How display name spoofing works
Display Name Spoofing is a phishing attack where an email’s display name is altered to look like it’s from a trusted source in a target organization (ex., CEO or high-level executive). This makes display name spoofing effective for social engineering attacks, such as phishing and business email compromise (BEC) scams.
Spoofing attacks work by taking advantage of the fact that email clients like Gmail or Outlook display the sender's name more prominently than their email address. The scammer can impersonate a trusted source and dupe recipients into responding, unaware that they are engaging with a counterfeit account. When targeting businesses, bad actors often impersonate recognizable people of power within an organization, as they are likely to drive action by employees. For example, an attacker may use the display name of the CEO to impersonate a company's chief executive officer.
Since people are used to relying on the display name to identify the sender of an email, they're likely to trust the message and take action, such as clicking a link to download malware and ransomware or providing sensitive information to the sender.
How ExecProtect works
Organizations are seeing an onslaught of display name spoofing attacks. ExecProtect effectively catches and quarantines potential attacks, solving the problem and freeing up time IT teams used to spend addressing these attacks.
Paubox Email Suite users can create a list of likely impersonated employees or departments and add approved email addresses for those protected display names. If an email is sent to an employee that shares the name of one of the protected names on the list and is sent from an email account that is not an approved email address, ExecProtect quarantines the email.
A notice is also sent to the administrator of a possible display name spoofing attack. The administrator can review the email and determine if the email should be released or deleted.
ExecProtect reduces the risk of phishing attacks, protects brand reputation, and prevents sensitive data from leaving the organization.
Why are updates necessary?
As scammers' tactics adapt, so must protective solutions. Spoofing attempts evolved from C-suite names or merely titles like "CEO" to impersonating departments like "Support" or "Human Resources."
Paubox understands the landscape is changing, and people are spoofing in new ways, so we've updated the product to stay current with new phishing tactics.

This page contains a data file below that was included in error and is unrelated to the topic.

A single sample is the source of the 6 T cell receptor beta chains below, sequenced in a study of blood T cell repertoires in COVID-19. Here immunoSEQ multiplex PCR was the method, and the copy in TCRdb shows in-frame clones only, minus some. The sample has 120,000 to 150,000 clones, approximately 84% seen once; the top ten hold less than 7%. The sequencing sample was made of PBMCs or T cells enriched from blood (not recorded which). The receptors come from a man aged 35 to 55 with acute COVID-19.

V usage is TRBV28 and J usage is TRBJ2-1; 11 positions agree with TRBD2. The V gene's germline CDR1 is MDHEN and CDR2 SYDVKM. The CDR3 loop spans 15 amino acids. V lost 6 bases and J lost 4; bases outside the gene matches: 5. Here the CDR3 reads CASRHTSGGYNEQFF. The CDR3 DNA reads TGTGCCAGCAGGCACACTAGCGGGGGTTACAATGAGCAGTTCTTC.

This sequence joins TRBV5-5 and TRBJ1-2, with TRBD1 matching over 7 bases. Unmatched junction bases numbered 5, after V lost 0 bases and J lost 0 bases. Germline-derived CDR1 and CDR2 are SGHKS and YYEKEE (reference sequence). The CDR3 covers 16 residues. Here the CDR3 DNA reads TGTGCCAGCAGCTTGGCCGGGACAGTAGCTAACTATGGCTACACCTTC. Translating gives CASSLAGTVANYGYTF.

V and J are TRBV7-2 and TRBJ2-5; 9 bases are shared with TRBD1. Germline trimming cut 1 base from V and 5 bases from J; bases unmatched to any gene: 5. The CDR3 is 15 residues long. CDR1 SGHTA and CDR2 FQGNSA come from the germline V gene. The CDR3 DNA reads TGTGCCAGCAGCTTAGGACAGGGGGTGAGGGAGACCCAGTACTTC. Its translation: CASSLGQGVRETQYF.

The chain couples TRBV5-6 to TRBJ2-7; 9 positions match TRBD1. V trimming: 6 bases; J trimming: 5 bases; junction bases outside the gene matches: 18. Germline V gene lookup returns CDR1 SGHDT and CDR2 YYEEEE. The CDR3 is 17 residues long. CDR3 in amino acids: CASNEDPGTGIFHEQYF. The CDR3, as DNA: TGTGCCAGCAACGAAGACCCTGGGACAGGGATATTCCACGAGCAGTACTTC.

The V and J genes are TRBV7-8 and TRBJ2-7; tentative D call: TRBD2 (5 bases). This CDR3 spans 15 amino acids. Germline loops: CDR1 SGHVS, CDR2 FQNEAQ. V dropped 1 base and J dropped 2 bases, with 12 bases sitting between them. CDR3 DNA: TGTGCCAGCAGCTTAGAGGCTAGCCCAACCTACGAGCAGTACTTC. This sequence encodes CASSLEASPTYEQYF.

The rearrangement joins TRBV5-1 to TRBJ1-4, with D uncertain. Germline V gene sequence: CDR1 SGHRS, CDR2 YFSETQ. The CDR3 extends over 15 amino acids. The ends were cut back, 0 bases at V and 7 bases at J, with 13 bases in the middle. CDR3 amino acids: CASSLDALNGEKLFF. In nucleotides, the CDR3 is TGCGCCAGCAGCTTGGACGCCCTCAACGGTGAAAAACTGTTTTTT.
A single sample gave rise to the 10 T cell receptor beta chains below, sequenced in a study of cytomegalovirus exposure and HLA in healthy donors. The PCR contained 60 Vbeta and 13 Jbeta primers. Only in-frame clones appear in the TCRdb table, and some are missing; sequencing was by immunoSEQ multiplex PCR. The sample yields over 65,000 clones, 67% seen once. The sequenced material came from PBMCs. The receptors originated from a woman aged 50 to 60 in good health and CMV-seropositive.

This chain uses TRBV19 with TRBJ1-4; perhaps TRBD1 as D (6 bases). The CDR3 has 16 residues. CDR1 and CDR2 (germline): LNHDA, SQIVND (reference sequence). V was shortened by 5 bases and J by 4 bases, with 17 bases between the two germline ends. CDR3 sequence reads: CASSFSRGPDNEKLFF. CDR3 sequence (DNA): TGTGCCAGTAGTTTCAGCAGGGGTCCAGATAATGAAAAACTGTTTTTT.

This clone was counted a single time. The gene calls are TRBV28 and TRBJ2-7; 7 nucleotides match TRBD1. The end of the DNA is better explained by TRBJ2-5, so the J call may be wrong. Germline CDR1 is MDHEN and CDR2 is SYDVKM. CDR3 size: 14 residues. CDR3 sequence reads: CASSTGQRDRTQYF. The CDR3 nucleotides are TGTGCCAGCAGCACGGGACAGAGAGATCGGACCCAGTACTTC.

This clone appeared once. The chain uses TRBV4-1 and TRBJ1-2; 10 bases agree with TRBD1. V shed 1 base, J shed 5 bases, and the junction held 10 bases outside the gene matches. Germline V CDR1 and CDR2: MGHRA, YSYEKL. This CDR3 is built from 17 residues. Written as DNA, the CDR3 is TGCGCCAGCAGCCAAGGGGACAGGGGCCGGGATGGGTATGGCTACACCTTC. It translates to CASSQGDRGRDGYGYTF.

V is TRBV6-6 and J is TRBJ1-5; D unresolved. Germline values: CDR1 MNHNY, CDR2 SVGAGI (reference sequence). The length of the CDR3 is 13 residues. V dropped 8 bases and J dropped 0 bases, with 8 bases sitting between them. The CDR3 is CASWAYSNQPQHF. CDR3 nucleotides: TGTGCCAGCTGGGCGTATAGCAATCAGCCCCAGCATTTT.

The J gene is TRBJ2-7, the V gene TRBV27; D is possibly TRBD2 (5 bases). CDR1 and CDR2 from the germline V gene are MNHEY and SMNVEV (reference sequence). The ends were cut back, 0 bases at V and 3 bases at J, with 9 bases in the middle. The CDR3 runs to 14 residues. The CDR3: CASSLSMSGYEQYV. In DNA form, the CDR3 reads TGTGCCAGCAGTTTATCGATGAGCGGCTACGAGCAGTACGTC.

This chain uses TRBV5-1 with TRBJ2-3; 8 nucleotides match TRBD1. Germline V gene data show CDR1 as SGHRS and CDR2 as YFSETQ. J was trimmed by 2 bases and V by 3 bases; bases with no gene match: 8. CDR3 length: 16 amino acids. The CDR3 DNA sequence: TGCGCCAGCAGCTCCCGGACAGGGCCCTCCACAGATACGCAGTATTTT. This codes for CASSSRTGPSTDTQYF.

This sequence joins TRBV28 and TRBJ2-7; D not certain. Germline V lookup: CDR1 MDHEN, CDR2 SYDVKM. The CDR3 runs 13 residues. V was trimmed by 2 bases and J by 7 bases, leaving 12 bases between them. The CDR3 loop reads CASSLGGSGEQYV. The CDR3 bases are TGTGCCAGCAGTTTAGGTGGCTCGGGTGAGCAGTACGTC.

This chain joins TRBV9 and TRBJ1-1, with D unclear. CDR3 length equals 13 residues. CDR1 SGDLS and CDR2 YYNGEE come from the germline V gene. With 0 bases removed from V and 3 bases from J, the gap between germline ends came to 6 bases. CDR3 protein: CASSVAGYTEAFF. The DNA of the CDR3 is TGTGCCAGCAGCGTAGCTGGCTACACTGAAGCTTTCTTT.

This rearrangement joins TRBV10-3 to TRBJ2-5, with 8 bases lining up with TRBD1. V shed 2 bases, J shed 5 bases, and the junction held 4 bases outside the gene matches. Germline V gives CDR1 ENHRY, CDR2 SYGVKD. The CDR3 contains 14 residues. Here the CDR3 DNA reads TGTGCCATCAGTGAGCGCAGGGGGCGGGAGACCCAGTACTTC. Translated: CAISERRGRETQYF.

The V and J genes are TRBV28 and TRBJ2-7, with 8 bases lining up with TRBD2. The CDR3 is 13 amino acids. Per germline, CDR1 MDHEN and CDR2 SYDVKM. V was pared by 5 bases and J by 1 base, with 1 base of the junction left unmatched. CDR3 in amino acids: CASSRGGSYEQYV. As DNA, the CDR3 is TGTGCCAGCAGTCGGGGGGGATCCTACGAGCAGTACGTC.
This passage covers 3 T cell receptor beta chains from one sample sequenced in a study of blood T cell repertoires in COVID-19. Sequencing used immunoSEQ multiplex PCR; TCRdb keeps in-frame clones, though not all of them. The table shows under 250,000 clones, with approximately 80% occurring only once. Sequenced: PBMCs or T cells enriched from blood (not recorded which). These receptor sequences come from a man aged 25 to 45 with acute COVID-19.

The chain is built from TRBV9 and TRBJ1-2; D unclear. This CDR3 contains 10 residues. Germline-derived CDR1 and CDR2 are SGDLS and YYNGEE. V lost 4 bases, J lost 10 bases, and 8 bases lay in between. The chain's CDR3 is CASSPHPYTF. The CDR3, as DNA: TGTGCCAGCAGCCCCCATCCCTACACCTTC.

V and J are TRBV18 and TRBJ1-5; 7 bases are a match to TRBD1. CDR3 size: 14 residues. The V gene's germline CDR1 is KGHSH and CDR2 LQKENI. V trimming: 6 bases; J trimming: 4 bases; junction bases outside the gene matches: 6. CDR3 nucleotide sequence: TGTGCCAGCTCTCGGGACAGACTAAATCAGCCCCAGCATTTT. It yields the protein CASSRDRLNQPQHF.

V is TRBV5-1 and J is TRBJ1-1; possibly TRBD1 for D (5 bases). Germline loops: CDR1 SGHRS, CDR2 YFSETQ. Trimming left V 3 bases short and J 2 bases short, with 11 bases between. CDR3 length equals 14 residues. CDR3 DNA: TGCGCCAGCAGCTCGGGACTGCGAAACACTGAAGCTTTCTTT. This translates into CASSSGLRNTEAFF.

Why Paubox ExecProtect stands out amongst other solutions
Stops display name spoofing attacks
Unlike other product offerings that can only warn recipients of a possible spoof with banners on an email (that are easily ignored by the recipient), ExecProtect places display name spoofing emails in quarantine.
Administrators are notified of attacks as they happen
Paubox will send an ExecProtect notification when a display name spoofing attack is found and quarantined. Administrators can easily keep track of the volume of threats coming in and prove value in display name spoofing prevention.
No employee training needed
ExecProtect doesn't require employee training because attacks are stopped before they reach employees' inboxes.
Protect variations of names
It's possible to protect name variations. For example, if Robert Smith is a protected name, customers can set up ExecProtect to include variations of the name, like Bob Smith or Bobby Smith.
The latest updates to Paubox ExecProtect
- Improved design: it's now easier to use ExecProtect. The streamlined design offers a more intuitive interface when adding names to protect.
- Keywords and phrases: Paubox can now safeguard against spoofing keywords and phrases, like "Human Resources."
- Supports multiple-word names: The update allows for multi-word names like Jack Van Riebeck.
- Alphanumeric character support: protect against alphanumeric characters used, like "J0hn Sm1th."
- Special character support: specifically Hawaiian, French, Spanish, and German.